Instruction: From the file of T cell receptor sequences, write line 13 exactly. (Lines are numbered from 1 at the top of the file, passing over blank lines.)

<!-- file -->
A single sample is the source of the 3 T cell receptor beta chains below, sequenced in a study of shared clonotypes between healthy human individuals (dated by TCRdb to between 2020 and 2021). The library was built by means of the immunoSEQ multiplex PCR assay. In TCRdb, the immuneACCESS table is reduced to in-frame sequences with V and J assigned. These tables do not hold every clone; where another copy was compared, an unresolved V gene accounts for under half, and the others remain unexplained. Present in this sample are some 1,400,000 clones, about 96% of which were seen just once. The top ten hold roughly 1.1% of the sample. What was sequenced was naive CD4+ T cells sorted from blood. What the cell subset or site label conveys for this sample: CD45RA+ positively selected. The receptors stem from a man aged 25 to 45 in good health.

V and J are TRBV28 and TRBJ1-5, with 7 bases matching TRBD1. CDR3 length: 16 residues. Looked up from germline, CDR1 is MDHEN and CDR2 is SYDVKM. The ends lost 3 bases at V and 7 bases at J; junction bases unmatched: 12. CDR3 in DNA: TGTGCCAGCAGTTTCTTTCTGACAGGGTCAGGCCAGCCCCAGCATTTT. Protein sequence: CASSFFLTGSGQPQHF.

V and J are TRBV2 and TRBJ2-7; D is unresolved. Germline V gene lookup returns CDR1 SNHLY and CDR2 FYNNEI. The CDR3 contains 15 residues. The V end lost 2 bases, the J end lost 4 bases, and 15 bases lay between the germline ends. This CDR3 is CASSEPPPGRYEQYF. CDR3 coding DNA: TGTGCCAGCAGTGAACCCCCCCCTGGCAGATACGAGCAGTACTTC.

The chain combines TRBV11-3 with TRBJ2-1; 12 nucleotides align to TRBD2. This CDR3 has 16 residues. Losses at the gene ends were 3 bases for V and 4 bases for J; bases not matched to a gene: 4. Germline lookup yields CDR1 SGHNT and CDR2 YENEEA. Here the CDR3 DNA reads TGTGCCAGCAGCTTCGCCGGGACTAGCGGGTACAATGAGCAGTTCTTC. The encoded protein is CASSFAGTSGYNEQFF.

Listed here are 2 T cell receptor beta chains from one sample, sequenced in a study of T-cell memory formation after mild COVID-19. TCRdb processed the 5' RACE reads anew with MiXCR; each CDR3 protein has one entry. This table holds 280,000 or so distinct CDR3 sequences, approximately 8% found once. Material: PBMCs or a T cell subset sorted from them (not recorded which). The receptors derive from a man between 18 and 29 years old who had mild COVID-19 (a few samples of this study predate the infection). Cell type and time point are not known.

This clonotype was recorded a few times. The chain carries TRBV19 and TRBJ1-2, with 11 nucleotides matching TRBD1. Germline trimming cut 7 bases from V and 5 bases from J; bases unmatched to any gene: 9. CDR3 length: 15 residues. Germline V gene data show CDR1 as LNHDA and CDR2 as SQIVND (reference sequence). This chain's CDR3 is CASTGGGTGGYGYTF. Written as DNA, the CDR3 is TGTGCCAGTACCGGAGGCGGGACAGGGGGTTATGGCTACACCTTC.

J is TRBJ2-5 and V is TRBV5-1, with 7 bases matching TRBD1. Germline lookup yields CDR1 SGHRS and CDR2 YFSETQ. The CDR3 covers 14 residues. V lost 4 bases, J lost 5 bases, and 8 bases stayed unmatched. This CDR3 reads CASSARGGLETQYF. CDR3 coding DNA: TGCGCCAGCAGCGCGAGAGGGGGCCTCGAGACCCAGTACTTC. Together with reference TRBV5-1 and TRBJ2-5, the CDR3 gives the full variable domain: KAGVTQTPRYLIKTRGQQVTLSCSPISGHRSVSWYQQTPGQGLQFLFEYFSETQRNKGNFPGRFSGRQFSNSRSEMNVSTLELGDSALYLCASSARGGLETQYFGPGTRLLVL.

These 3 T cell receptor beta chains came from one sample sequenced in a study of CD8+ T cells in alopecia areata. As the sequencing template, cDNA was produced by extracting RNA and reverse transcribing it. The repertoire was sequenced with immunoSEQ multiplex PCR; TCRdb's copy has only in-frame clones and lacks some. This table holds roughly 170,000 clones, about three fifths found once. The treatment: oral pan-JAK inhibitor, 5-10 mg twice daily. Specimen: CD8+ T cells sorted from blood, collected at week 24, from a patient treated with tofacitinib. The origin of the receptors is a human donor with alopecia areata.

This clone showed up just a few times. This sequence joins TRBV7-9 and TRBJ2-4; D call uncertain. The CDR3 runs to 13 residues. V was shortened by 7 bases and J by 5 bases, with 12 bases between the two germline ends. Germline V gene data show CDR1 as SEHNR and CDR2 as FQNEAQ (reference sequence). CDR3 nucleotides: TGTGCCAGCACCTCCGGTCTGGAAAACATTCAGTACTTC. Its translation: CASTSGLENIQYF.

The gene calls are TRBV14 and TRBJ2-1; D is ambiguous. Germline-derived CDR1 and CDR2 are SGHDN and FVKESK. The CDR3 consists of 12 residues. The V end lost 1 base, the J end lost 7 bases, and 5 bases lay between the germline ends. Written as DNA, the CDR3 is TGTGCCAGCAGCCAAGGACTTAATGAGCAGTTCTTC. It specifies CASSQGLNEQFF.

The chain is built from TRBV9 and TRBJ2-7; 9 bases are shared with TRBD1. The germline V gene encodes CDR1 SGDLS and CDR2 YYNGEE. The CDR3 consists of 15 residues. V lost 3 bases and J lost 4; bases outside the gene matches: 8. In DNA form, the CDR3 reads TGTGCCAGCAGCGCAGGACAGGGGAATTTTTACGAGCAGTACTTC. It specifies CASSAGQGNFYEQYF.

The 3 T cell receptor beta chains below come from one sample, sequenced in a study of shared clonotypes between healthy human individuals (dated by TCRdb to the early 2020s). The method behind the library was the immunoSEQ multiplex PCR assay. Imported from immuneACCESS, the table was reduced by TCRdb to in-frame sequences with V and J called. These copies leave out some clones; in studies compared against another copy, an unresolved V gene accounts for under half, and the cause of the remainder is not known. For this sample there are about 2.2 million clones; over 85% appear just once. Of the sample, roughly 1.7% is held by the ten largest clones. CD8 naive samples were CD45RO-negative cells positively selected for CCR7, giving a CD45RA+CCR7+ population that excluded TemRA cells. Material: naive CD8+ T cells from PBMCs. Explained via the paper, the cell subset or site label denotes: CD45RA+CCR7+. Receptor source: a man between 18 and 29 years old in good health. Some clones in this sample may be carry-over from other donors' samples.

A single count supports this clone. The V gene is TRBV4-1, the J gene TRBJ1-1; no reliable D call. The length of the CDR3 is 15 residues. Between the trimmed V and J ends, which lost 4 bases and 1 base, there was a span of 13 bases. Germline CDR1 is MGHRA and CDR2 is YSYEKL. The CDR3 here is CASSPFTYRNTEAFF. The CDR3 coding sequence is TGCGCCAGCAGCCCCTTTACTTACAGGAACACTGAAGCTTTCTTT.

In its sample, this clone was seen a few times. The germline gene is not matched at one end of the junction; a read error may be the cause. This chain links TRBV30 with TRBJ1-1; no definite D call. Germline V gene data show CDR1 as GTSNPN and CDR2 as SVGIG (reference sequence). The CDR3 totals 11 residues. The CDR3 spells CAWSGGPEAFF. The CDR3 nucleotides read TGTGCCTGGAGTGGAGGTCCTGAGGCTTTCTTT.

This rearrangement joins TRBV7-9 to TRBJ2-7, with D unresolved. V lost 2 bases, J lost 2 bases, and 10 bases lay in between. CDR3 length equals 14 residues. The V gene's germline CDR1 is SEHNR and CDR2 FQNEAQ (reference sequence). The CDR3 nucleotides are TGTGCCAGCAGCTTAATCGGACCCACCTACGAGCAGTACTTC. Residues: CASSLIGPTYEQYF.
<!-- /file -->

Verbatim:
A single count supports this clone. The V gene is TRBV4-1, the J gene TRBJ1-1; no reliable D call. The length of the CDR3 is 15 residues. Between the trimmed V and J ends, which lost 4 bases and 1 base, there was a span of 13 bases. Germline CDR1 is MGHRA and CDR2 is YSYEKL. The CDR3 here is CASSPFTYRNTEAFF. The CDR3 coding sequence is TGCGCCAGCAGCCCCTTTACTTACAGGAACACTGAAGCTTTCTTT.